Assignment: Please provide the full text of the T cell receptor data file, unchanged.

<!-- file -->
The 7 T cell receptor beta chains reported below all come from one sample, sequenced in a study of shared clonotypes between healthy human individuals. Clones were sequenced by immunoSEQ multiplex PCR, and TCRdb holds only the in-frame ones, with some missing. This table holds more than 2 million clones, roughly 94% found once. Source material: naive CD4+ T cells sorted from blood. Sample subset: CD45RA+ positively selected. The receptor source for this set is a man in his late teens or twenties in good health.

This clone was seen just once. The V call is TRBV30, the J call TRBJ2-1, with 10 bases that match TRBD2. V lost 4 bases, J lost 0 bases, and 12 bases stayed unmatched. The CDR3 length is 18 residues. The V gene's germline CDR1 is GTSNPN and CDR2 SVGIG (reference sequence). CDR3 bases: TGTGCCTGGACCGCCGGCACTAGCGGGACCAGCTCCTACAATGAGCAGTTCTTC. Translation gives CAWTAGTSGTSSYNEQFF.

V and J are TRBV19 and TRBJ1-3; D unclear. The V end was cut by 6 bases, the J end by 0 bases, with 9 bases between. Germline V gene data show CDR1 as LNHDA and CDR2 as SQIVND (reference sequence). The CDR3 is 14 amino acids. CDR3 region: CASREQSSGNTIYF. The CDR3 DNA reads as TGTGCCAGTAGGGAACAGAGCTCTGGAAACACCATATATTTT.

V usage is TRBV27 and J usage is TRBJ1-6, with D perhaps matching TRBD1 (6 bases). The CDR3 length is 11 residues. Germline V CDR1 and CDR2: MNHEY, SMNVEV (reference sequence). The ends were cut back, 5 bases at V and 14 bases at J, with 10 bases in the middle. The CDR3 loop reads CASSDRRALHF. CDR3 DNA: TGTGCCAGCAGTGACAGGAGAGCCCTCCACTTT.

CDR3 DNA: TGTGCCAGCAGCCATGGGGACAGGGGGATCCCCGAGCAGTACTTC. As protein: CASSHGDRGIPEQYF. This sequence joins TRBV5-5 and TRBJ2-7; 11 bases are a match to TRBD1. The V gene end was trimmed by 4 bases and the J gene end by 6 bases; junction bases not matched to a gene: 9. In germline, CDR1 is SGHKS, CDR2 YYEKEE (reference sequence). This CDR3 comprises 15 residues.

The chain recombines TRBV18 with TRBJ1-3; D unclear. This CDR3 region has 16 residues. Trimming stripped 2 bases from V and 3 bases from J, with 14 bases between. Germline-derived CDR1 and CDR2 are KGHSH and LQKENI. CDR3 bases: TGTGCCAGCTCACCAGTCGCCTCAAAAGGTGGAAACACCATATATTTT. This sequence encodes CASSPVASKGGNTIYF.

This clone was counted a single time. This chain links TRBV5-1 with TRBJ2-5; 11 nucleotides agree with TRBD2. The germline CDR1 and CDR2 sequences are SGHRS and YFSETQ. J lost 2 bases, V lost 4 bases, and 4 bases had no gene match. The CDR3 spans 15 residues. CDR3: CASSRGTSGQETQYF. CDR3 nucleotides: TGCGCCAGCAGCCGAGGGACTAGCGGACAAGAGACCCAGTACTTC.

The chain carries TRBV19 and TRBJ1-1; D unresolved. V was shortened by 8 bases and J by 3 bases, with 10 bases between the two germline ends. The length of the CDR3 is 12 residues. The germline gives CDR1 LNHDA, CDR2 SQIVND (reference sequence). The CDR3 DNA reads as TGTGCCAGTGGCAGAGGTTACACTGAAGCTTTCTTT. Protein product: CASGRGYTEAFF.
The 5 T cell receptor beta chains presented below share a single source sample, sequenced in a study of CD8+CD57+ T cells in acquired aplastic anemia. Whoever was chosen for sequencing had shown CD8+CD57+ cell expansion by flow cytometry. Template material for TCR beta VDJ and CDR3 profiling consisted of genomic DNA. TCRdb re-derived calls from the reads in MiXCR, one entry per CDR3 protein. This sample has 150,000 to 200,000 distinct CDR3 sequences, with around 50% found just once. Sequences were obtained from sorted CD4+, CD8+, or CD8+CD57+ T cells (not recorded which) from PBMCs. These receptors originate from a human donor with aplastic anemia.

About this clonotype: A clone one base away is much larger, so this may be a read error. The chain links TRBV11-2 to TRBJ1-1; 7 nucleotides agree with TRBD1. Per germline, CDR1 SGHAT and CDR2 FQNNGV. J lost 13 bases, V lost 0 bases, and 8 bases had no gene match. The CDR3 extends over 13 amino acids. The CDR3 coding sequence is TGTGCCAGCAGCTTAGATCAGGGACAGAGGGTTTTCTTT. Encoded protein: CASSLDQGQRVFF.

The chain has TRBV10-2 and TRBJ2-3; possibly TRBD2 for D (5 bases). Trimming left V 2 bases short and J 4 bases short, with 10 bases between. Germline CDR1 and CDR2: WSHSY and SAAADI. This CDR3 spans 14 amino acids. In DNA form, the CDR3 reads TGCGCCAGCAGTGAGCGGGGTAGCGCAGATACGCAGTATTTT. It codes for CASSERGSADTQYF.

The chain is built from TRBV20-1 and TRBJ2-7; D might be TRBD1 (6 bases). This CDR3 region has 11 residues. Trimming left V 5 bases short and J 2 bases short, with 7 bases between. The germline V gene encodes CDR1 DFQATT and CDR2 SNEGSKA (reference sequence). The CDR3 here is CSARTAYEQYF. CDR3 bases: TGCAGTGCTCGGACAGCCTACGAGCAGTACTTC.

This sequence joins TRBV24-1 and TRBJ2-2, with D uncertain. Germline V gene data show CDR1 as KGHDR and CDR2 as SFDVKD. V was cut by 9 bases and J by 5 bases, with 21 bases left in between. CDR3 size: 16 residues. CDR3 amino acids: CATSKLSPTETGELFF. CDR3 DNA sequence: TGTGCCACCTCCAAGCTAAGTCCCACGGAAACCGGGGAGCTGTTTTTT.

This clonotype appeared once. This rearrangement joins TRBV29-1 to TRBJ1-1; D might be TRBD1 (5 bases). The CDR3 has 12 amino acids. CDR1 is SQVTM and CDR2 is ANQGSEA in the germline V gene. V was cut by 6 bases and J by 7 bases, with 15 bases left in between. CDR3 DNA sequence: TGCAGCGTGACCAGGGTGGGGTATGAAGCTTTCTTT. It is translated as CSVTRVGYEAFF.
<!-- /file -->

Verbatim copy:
The 7 T cell receptor beta chains reported below all come from one sample, sequenced in a study of shared clonotypes between healthy human individuals. Clones were sequenced by immunoSEQ multiplex PCR, and TCRdb holds only the in-frame ones, with some missing. This table holds more than 2 million clones, roughly 94% found once. Source material: naive CD4+ T cells sorted from blood. Sample subset: CD45RA+ positively selected. The receptor source for this set is a man in his late teens or twenties in good health.

This clone was seen just once. The V call is TRBV30, the J call TRBJ2-1, with 10 bases that match TRBD2. V lost 4 bases, J lost 0 bases, and 12 bases stayed unmatched. The CDR3 length is 18 residues. The V gene's germline CDR1 is GTSNPN and CDR2 SVGIG (reference sequence). CDR3 bases: TGTGCCTGGACCGCCGGCACTAGCGGGACCAGCTCCTACAATGAGCAGTTCTTC. Translation gives CAWTAGTSGTSSYNEQFF.

V and J are TRBV19 and TRBJ1-3; D unclear. The V end was cut by 6 bases, the J end by 0 bases, with 9 bases between. Germline V gene data show CDR1 as LNHDA and CDR2 as SQIVND (reference sequence). The CDR3 is 14 amino acids. CDR3 region: CASREQSSGNTIYF. The CDR3 DNA reads as TGTGCCAGTAGGGAACAGAGCTCTGGAAACACCATATATTTT.

V usage is TRBV27 and J usage is TRBJ1-6, with D perhaps matching TRBD1 (6 bases). The CDR3 length is 11 residues. Germline V CDR1 and CDR2: MNHEY, SMNVEV (reference sequence). The ends were cut back, 5 bases at V and 14 bases at J, with 10 bases in the middle. The CDR3 loop reads CASSDRRALHF. CDR3 DNA: TGTGCCAGCAGTGACAGGAGAGCCCTCCACTTT.

CDR3 DNA: TGTGCCAGCAGCCATGGGGACAGGGGGATCCCCGAGCAGTACTTC. As protein: CASSHGDRGIPEQYF. This sequence joins TRBV5-5 and TRBJ2-7; 11 bases are a match to TRBD1. The V gene end was trimmed by 4 bases and the J gene end by 6 bases; junction bases not matched to a gene: 9. In germline, CDR1 is SGHKS, CDR2 YYEKEE (reference sequence). This CDR3 comprises 15 residues.

The chain recombines TRBV18 with TRBJ1-3; D unclear. This CDR3 region has 16 residues. Trimming stripped 2 bases from V and 3 bases from J, with 14 bases between. Germline-derived CDR1 and CDR2 are KGHSH and LQKENI. CDR3 bases: TGTGCCAGCTCACCAGTCGCCTCAAAAGGTGGAAACACCATATATTTT. This sequence encodes CASSPVASKGGNTIYF.

This clone was counted a single time. This chain links TRBV5-1 with TRBJ2-5; 11 nucleotides agree with TRBD2. The germline CDR1 and CDR2 sequences are SGHRS and YFSETQ. J lost 2 bases, V lost 4 bases, and 4 bases had no gene match. The CDR3 spans 15 residues. CDR3: CASSRGTSGQETQYF. CDR3 nucleotides: TGCGCCAGCAGCCGAGGGACTAGCGGACAAGAGACCCAGTACTTC.

The chain carries TRBV19 and TRBJ1-1; D unresolved. V was shortened by 8 bases and J by 3 bases, with 10 bases between the two germline ends. The length of the CDR3 is 12 residues. The germline gives CDR1 LNHDA, CDR2 SQIVND (reference sequence). The CDR3 DNA reads as TGTGCCAGTGGCAGAGGTTACACTGAAGCTTTCTTT. Protein product: CASGRGYTEAFF.
The 5 T cell receptor beta chains presented below share a single source sample, sequenced in a study of CD8+CD57+ T cells in acquired aplastic anemia. Whoever was chosen for sequencing had shown CD8+CD57+ cell expansion by flow cytometry. Template material for TCR beta VDJ and CDR3 profiling consisted of genomic DNA. TCRdb re-derived calls from the reads in MiXCR, one entry per CDR3 protein. This sample has 150,000 to 200,000 distinct CDR3 sequences, with around 50% found just once. Sequences were obtained from sorted CD4+, CD8+, or CD8+CD57+ T cells (not recorded which) from PBMCs. These receptors originate from a human donor with aplastic anemia.

About this clonotype: A clone one base away is much larger, so this may be a read error. The chain links TRBV11-2 to TRBJ1-1; 7 nucleotides agree with TRBD1. Per germline, CDR1 SGHAT and CDR2 FQNNGV. J lost 13 bases, V lost 0 bases, and 8 bases had no gene match. The CDR3 extends over 13 amino acids. The CDR3 coding sequence is TGTGCCAGCAGCTTAGATCAGGGACAGAGGGTTTTCTTT. Encoded protein: CASSLDQGQRVFF.

The chain has TRBV10-2 and TRBJ2-3; possibly TRBD2 for D (5 bases). Trimming left V 2 bases short and J 4 bases short, with 10 bases between. Germline CDR1 and CDR2: WSHSY and SAAADI. This CDR3 spans 14 amino acids. In DNA form, the CDR3 reads TGCGCCAGCAGTGAGCGGGGTAGCGCAGATACGCAGTATTTT. It codes for CASSERGSADTQYF.

The chain is built from TRBV20-1 and TRBJ2-7; D might be TRBD1 (6 bases). This CDR3 region has 11 residues. Trimming left V 5 bases short and J 2 bases short, with 7 bases between. The germline V gene encodes CDR1 DFQATT and CDR2 SNEGSKA (reference sequence). The CDR3 here is CSARTAYEQYF. CDR3 bases: TGCAGTGCTCGGACAGCCTACGAGCAGTACTTC.

This sequence joins TRBV24-1 and TRBJ2-2, with D uncertain. Germline V gene data show CDR1 as KGHDR and CDR2 as SFDVKD. V was cut by 9 bases and J by 5 bases, with 21 bases left in between. CDR3 size: 16 residues. CDR3 amino acids: CATSKLSPTETGELFF. CDR3 DNA sequence: TGTGCCACCTCCAAGCTAAGTCCCACGGAAACCGGGGAGCTGTTTTTT.

This clonotype appeared once. This rearrangement joins TRBV29-1 to TRBJ1-1; D might be TRBD1 (5 bases). The CDR3 has 12 amino acids. CDR1 is SQVTM and CDR2 is ANQGSEA in the germline V gene. V was cut by 6 bases and J by 7 bases, with 15 bases left in between. CDR3 DNA sequence: TGCAGCGTGACCAGGGTGGGGTATGAAGCTTTCTTT. It is translated as CSVTRVGYEAFF.